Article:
European Parliament failure to protect net neutrality 'threatens encryption', says Berners-Lee

New internet laws agreed by the European Parliament today have been branded as a threat to encryption by campaigners including British world wide web inventor Sir Tim Berners-Lee.

European Parliament rejected law changes that would have "guaranteed net neutrality"
European Parliament rejected law changes that would have "guaranteed net neutrality"

MEPs today decided by 500 votes to 163 to reject crucial changes to the Single Telecom Market law that were designed to guarantee ‘net neutrality'. According to campaigners including Sir Tim, that failure to toughen up the law means we could see internet traffic treated differently – with online ‘fast' lanes for content like corporate data and ‘slow' lanes for more ordinary traffic.

Berners-Lee has warned that such ‘economic discrimination' threatens privacy and encryption. In an appeal yesterday ahead of the vote, he said the existing proposed law “allows internet service providers (ISPs) to define classes of services, and speed up or slow down traffic in those classes, even in the absence of congestion. As well as harming competition, this discourages encryption - many ISPs lump all encrypted services together in a single class, and throttle that class.”

Sir Tim called on MEPs to ban this “class-based discrimination to protect users, competition, privacy and innovation online”. But according to Paris-based internet rights campaign group La Quadrature du Net, they have now failed to do so.

A spokesperson for the group told SCMagazineUK.com: “All the amendments have been rejected, the text as it is has been preserved. That means it is very weak, it lacks definition of net neutrality – it doesn't even have 'net neutrality' in the text, so how can it protect it? In the big picture, this does not ensure net neutrality.”

The spokesperson said MEPs were under pressure from the European Commission and European Council to keep the existing text and avoid delay.

Sir Tim Berners-Lee was joined in his appeal to strengthen the law by a group of over 50 leading tech firms and investors – including BitTorrent, Netflix, Reddit, TechHub, Tumblr and Vimeo – which wanted Europe to adopt the same strong protection for net neutrality as the US agreed in June, as reported by SC US earlier this week.

Echoing Sir Tim's warning, the coalition said in an open letter to the European Parliament ahead of the vote: “Class-based discrimination allows ISPs to define classes and speed up or slow down traffic in those specified classes, even if there is no network congestion. This discrimination distorts competition, stifles innovation, harms users, and hurts providers who encrypt traffic by putting all encrypted traffic in the slow lane.”

The group added: “We believe the US provides a strong framework to keep the internet free and open. It provides bright line rules to prohibit ISPs from creating online fast lanes by charging websites to deliver traffic to their users. We want all companies around the world to enjoy the same protections.”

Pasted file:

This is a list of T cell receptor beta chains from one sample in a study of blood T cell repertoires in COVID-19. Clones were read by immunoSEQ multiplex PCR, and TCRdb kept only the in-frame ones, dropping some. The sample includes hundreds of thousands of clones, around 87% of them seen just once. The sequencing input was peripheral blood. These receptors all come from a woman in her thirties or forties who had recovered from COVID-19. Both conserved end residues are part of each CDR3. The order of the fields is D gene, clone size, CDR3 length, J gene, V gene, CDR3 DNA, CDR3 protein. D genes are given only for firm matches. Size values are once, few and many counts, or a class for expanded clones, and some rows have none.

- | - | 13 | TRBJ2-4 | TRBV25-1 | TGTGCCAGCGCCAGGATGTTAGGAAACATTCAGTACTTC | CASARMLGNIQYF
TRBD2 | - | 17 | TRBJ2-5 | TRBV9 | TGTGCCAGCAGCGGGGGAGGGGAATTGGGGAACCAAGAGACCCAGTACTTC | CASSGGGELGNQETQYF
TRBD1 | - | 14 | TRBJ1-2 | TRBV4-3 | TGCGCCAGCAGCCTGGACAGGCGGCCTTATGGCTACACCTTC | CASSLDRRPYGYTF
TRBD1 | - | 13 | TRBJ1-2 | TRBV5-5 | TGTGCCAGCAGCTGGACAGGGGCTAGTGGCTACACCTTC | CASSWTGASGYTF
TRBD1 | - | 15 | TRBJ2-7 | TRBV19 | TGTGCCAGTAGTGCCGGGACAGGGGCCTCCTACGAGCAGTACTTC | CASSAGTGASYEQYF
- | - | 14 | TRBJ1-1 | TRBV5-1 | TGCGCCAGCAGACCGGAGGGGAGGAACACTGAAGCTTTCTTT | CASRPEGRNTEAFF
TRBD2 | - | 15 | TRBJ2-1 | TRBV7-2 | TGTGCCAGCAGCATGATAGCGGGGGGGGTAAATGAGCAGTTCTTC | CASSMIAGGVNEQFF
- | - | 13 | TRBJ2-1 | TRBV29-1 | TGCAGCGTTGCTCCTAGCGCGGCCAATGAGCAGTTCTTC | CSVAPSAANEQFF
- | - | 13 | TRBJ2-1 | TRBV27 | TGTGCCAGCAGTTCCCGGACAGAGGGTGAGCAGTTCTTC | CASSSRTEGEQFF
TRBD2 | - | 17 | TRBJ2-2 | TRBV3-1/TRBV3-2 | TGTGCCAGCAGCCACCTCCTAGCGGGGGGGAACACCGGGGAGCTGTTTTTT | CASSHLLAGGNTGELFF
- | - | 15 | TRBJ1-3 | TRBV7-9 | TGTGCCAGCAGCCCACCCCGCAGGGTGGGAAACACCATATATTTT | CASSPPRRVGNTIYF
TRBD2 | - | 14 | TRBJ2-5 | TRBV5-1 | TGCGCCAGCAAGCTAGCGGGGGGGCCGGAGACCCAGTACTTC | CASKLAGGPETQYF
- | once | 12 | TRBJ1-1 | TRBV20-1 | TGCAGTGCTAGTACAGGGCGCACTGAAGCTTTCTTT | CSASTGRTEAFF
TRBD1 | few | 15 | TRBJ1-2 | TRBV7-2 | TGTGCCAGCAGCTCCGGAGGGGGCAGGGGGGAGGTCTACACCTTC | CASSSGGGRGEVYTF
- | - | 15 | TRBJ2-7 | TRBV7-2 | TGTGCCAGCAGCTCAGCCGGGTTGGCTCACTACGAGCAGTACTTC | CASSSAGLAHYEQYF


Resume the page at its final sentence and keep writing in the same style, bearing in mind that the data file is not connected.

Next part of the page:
Andy Heather, EMEA data security vice president at Hewlett-Packard Enterprise, said his company shares Sir Tim's belief in the need for encryption to protect sensitive information.

He told SCMagazineUK.com via email: “Strong encryption that actually protects the data wherever it may reside will be a crucial part on the future development of the web. As Sir Tim points out, ISPs that attempt to deliver services by defining classes could have a detrimental effect for users wanting to have access to much-needed encryption capability.”

In a statement to journalists, La Quadrature du Net said: “Despite numerous citizens' calls, despite repeated international calls to support the amendments, including Tim Berners-Lee's, this ambiguous text leaves important loopholes and cannot ensure net neutrality. Worst, it allows commercial discrimination. It is a profound disillusion for all those who, throughout the years, battled to ensure net neutrality in Europe.

“The adopted text doesn't include a clear definition of net neutrality, leaving non-marginal room for manoeuvre to the European regulator to establish guidelines applicable in Member States. Regulators must, without further delay, elaborate clear rules strongly upholding net neutrality principles. The risk that they leave an open wide way allowing telcos to abuse their dominant position is high.”

Commenting on the vote, UK cyber-security expert John Walker, visiting professor at Nottingham Trent University and director of the security consultancy Hexforensics, said the whole area of internet regulation and security in the EU remains unclear.

He told SC: “I think the whole conversation has got a bit confused. It started off saying net neutrality was about security and privacy, an open internet versus a closed internet, but we seem to have gone down this line of getting into a commercial debate now – if we don't have neutrality then we‘ve got a commercial opportunity.

“Is this about the openness of an internet in which we all can do what we want, whenever we choose? Or is it about the big-name bandwidth owners choosing to pocket another fast buck, but creating toll superhighways over which we can travel at cost? Or is it about securing the internet, and granting the required set of powers to law enforcement agencies – at this time I am still unsure what we are really discussing.”

Sir Tim Berners-Lee is director of the World Wide Web Consortium (W3C) internet standards body and founding director of the Web Foundation, dedicated to “letting the web serve humanity”.

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